Thursday, 24 March 2011

New additions to the gallery

These were done last year for a project that's come to a halt so I'm happy to be able to show them now. :)
Pic 1 // Pic 2 // Pic 3

Friday, 11 March 2011

Vampire Hunter D

D's design is full of big sweeping lines which is always a joy to draw.

Thursday, 10 March 2011

Jakten på lyckan

Swedish television has been running a series called The Pursuit of Happiness (Jakten på Lyckan) with the somewhat morose yet refreshingly pragmatic presenter Hanna Hellquist. The series looks into the contemporary obsession with happiness that has spawned a whole industry of self-help books and programs and asks the question of whether we can learn to become happier. Hanna's melancholic temperament and her history of depression gives context to the journey of exploration through everything from dolphin therapy to hypnosis.
At the end of the journey the conclusion seems to be that excessive soul searching and questioning of whether we're happy enough is something that actually makes us more unhappy. Worrying over happiness is a luxury problem.

Hanna is quite a strong character so I wanted to capture her somewhat pouty, sulky, yet determined personality.

Friday, 18 February 2011

Sigurd Eriksdottir

Beach screencast

I made a screen recording of the drawing from this morning, so here it is. :)

Thursday, 17 February 2011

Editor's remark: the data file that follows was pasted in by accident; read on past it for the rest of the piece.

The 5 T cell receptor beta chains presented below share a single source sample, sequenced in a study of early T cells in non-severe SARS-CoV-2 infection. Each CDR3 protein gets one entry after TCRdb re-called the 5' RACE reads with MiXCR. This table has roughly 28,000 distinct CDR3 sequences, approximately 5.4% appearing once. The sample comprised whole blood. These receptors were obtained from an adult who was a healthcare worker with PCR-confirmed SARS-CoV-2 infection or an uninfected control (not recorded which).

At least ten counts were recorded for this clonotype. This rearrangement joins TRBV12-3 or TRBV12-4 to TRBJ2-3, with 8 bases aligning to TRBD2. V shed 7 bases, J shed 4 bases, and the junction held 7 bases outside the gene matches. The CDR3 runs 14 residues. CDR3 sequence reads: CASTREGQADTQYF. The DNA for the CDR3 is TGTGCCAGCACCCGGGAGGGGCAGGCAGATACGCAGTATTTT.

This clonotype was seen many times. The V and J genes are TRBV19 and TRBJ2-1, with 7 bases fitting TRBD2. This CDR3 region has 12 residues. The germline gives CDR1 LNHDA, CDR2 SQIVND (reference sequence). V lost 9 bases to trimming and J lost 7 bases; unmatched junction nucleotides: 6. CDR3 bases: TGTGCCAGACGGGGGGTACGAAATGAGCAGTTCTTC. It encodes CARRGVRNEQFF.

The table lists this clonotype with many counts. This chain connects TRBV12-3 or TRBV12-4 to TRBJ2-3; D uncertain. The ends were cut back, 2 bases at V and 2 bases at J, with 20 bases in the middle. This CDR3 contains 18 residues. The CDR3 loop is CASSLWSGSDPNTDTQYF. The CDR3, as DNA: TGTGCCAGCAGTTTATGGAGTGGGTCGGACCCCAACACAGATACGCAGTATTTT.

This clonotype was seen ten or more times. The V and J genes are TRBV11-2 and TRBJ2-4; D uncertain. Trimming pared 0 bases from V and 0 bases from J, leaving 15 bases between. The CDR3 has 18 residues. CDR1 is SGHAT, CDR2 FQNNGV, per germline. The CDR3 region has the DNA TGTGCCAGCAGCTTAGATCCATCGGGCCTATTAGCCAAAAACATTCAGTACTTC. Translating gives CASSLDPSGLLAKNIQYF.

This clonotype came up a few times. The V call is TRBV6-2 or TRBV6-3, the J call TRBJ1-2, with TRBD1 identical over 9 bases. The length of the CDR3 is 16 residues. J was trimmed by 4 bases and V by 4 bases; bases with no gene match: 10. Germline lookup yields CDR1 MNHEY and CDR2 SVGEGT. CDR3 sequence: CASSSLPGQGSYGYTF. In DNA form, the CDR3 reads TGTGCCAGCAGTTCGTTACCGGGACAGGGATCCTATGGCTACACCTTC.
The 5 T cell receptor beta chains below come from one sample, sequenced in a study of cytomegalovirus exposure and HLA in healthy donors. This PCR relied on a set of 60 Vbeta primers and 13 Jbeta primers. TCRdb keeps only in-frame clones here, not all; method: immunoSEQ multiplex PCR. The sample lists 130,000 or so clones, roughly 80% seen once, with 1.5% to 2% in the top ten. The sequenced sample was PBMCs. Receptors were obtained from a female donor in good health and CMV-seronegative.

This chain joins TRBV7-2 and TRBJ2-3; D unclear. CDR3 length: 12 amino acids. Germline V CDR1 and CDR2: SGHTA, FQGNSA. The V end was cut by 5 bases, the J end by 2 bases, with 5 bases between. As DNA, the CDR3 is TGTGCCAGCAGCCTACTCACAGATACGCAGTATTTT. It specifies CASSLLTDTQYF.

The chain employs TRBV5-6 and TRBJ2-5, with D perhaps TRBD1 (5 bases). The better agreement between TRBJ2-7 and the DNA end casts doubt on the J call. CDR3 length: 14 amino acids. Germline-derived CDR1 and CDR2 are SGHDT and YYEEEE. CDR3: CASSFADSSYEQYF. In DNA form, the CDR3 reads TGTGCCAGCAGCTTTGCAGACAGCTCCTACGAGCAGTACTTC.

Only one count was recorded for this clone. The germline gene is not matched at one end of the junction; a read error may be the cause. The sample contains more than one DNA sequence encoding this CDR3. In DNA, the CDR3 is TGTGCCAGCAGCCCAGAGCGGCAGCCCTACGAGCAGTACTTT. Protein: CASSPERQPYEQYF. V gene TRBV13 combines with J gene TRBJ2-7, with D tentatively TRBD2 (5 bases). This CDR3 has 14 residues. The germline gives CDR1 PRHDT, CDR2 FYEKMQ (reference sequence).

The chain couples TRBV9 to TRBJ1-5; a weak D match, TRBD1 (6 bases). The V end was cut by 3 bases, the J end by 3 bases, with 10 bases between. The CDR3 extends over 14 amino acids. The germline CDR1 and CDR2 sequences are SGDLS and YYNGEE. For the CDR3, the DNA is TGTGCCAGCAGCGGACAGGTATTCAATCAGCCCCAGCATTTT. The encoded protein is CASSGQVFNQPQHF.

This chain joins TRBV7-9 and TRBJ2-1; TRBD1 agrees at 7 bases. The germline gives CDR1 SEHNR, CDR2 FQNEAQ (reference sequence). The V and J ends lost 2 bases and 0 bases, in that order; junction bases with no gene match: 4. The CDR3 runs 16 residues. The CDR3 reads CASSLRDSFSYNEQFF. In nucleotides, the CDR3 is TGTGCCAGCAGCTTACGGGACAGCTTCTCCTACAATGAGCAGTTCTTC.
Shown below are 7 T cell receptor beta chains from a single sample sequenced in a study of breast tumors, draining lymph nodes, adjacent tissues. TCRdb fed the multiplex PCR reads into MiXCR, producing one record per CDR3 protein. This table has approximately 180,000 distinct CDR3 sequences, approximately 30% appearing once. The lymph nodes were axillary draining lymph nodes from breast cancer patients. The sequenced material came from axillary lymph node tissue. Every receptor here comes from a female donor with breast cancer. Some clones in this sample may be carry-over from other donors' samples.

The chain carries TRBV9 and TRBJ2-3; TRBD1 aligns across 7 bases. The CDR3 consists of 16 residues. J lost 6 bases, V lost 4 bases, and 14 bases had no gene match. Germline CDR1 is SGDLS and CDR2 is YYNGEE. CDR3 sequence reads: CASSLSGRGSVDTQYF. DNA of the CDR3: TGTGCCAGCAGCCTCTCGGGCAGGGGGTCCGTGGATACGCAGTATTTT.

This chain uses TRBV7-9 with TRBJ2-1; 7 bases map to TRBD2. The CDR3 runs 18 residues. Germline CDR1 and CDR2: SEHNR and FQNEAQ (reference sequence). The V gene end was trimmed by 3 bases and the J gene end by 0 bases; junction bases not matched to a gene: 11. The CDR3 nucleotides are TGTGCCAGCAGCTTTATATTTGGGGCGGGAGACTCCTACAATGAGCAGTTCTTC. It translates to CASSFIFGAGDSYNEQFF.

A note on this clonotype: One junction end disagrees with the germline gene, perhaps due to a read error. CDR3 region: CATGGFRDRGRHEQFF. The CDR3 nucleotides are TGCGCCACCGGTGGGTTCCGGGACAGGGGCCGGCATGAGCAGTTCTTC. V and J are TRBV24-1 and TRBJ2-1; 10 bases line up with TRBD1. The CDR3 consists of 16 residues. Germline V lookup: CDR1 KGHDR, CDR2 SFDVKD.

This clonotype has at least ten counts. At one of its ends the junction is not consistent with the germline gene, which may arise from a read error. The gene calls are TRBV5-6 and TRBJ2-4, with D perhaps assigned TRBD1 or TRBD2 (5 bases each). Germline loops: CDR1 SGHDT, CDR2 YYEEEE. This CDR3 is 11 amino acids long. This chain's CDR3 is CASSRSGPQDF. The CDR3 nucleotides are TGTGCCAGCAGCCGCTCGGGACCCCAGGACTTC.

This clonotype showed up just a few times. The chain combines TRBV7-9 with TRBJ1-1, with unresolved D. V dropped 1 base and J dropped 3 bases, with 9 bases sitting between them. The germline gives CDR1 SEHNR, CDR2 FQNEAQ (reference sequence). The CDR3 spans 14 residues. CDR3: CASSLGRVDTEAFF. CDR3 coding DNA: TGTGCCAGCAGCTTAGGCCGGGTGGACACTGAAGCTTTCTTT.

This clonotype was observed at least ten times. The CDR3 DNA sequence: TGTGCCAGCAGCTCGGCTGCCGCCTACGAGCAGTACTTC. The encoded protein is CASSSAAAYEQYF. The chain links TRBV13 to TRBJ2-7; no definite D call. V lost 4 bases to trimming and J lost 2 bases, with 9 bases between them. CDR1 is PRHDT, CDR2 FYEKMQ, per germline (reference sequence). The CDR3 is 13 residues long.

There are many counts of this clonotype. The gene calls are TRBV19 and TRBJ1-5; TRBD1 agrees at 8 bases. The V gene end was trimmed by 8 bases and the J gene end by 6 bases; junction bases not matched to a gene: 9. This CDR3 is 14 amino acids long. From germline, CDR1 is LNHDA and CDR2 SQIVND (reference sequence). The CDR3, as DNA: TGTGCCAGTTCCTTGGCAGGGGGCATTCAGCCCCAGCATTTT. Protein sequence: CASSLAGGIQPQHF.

Gnossienne no. 1

Wednesday, 16 February 2011


Values are tricky...

Friday, 11 February 2011

Norman Rockwell's America

The Dulwich Picture Gallery, located just outside of central London, seems to be favouring some great American artists lately. Last year they had an exhibition on the Wyeth family (N.C. Wyeth, Andrew Wyeth etc) and right now the gallery has a special exhibition on America's probably most well-loved artist, Norman Rockwell.

Apart from original paintings the gallery has covered a long stretch of wall with ever Saturday Evening Post cover Rockwell ever did. It's the work of a lifetime spanning four decades. Seeing them all hanging there side-by-side gives you an impression of what a prolific illustrator Rockwell was and how with-the-times he must've been to capture the American heart and imagination in the way he did.

Rockwell's mass appeal probably hasn't done wonders for his gallery presence so it's a real treat to see a gallery putting the spotlight him. Despite what critics have to say about his depth and choice of subject matter I think that each Saturday Evening Post cover is a little delight in itself, and on the whole his body of work reflects a nation's attitude of an era. His pictures are idealistic to be sure, but without truth they could not have touched the hearts of so many. He chose simple, everyday situations to portray, yet through the artist's lens we see these moments in a new and beautiful light.
The ability to make people see things with a fresh pair of eyes, giving them a new perspective, is one of the greatest things about art.

Norman Rockwell's America at the Dulwich Picture Gallery runs until the 27th of March.

Friday, 4 February 2011